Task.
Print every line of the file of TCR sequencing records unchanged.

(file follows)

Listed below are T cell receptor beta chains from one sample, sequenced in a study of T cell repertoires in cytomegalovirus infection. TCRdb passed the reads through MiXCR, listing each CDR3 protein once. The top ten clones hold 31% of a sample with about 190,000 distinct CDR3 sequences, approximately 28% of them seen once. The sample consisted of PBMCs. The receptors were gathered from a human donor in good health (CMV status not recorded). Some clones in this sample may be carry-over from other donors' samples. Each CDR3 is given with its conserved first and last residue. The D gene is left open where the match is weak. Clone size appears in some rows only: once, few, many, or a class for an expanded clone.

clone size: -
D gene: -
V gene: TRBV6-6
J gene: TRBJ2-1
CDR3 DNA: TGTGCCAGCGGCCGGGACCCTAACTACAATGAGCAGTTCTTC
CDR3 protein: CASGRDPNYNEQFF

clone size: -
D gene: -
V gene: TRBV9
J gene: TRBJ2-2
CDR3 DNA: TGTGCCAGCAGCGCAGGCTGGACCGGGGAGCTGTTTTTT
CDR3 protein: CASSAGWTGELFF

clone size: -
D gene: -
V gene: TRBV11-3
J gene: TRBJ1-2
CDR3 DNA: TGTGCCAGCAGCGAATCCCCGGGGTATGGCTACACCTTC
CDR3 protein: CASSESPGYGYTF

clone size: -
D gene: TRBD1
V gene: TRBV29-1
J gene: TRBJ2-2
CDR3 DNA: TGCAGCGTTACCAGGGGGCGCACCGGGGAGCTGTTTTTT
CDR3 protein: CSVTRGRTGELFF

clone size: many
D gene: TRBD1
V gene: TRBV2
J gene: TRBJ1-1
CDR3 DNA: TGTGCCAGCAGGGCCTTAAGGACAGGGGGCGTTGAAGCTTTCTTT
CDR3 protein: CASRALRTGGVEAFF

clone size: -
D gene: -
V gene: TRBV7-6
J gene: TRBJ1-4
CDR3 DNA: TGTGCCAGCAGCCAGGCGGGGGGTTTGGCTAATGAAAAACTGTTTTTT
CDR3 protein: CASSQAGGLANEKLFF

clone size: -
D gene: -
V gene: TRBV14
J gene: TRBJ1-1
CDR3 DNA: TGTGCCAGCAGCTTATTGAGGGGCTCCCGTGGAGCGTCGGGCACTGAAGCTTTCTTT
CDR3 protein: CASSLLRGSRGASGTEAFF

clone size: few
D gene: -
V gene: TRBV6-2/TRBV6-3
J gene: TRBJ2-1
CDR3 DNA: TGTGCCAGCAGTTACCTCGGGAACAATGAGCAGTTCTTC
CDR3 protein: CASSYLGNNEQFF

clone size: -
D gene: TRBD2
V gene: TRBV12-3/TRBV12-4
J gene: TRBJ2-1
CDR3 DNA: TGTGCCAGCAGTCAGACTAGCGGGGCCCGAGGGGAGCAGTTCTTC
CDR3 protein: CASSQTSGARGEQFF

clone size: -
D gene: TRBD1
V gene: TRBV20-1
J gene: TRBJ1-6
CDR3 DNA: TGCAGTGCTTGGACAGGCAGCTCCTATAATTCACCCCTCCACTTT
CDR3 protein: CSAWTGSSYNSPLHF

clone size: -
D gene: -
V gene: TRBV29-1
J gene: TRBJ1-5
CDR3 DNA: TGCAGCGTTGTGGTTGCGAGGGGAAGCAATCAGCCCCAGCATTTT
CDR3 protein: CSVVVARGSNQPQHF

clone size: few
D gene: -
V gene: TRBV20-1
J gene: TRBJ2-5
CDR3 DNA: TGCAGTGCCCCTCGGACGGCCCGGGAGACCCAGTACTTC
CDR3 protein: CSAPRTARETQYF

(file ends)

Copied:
Listed below are T cell receptor beta chains from one sample, sequenced in a study of T cell repertoires in cytomegalovirus infection. TCRdb passed the reads through MiXCR, listing each CDR3 protein once. The top ten clones hold 31% of a sample with about 190,000 distinct CDR3 sequences, approximately 28% of them seen once. The sample consisted of PBMCs. The receptors were gathered from a human donor in good health (CMV status not recorded). Some clones in this sample may be carry-over from other donors' samples. Each CDR3 is given with its conserved first and last residue. The D gene is left open where the match is weak. Clone size appears in some rows only: once, few, many, or a class for an expanded clone.

clone size: -
D gene: -
V gene: TRBV6-6
J gene: TRBJ2-1
CDR3 DNA: TGTGCCAGCGGCCGGGACCCTAACTACAATGAGCAGTTCTTC
CDR3 protein: CASGRDPNYNEQFF

clone size: -
D gene: -
V gene: TRBV9
J gene: TRBJ2-2
CDR3 DNA: TGTGCCAGCAGCGCAGGCTGGACCGGGGAGCTGTTTTTT
CDR3 protein: CASSAGWTGELFF

clone size: -
D gene: -
V gene: TRBV11-3
J gene: TRBJ1-2
CDR3 DNA: TGTGCCAGCAGCGAATCCCCGGGGTATGGCTACACCTTC
CDR3 protein: CASSESPGYGYTF

clone size: -
D gene: TRBD1
V gene: TRBV29-1
J gene: TRBJ2-2
CDR3 DNA: TGCAGCGTTACCAGGGGGCGCACCGGGGAGCTGTTTTTT
CDR3 protein: CSVTRGRTGELFF

clone size: many
D gene: TRBD1
V gene: TRBV2
J gene: TRBJ1-1
CDR3 DNA: TGTGCCAGCAGGGCCTTAAGGACAGGGGGCGTTGAAGCTTTCTTT
CDR3 protein: CASRALRTGGVEAFF

clone size: -
D gene: -
V gene: TRBV7-6
J gene: TRBJ1-4
CDR3 DNA: TGTGCCAGCAGCCAGGCGGGGGGTTTGGCTAATGAAAAACTGTTTTTT
CDR3 protein: CASSQAGGLANEKLFF

clone size: -
D gene: -
V gene: TRBV14
J gene: TRBJ1-1
CDR3 DNA: TGTGCCAGCAGCTTATTGAGGGGCTCCCGTGGAGCGTCGGGCACTGAAGCTTTCTTT
CDR3 protein: CASSLLRGSRGASGTEAFF

clone size: few
D gene: -
V gene: TRBV6-2/TRBV6-3
J gene: TRBJ2-1
CDR3 DNA: TGTGCCAGCAGTTACCTCGGGAACAATGAGCAGTTCTTC
CDR3 protein: CASSYLGNNEQFF

clone size: -
D gene: TRBD2
V gene: TRBV12-3/TRBV12-4
J gene: TRBJ2-1
CDR3 DNA: TGTGCCAGCAGTCAGACTAGCGGGGCCCGAGGGGAGCAGTTCTTC
CDR3 protein: CASSQTSGARGEQFF

clone size: -
D gene: TRBD1
V gene: TRBV20-1
J gene: TRBJ1-6
CDR3 DNA: TGCAGTGCTTGGACAGGCAGCTCCTATAATTCACCCCTCCACTTT
CDR3 protein: CSAWTGSSYNSPLHF

clone size: -
D gene: -
V gene: TRBV29-1
J gene: TRBJ1-5
CDR3 DNA: TGCAGCGTTGTGGTTGCGAGGGGAAGCAATCAGCCCCAGCATTTT
CDR3 protein: CSVVVARGSNQPQHF

clone size: few
D gene: -
V gene: TRBV20-1
J gene: TRBJ2-5
CDR3 DNA: TGCAGTGCCCCTCGGACGGCCCGGGAGACCCAGTACTTC
CDR3 protein: CSAPRTARETQYF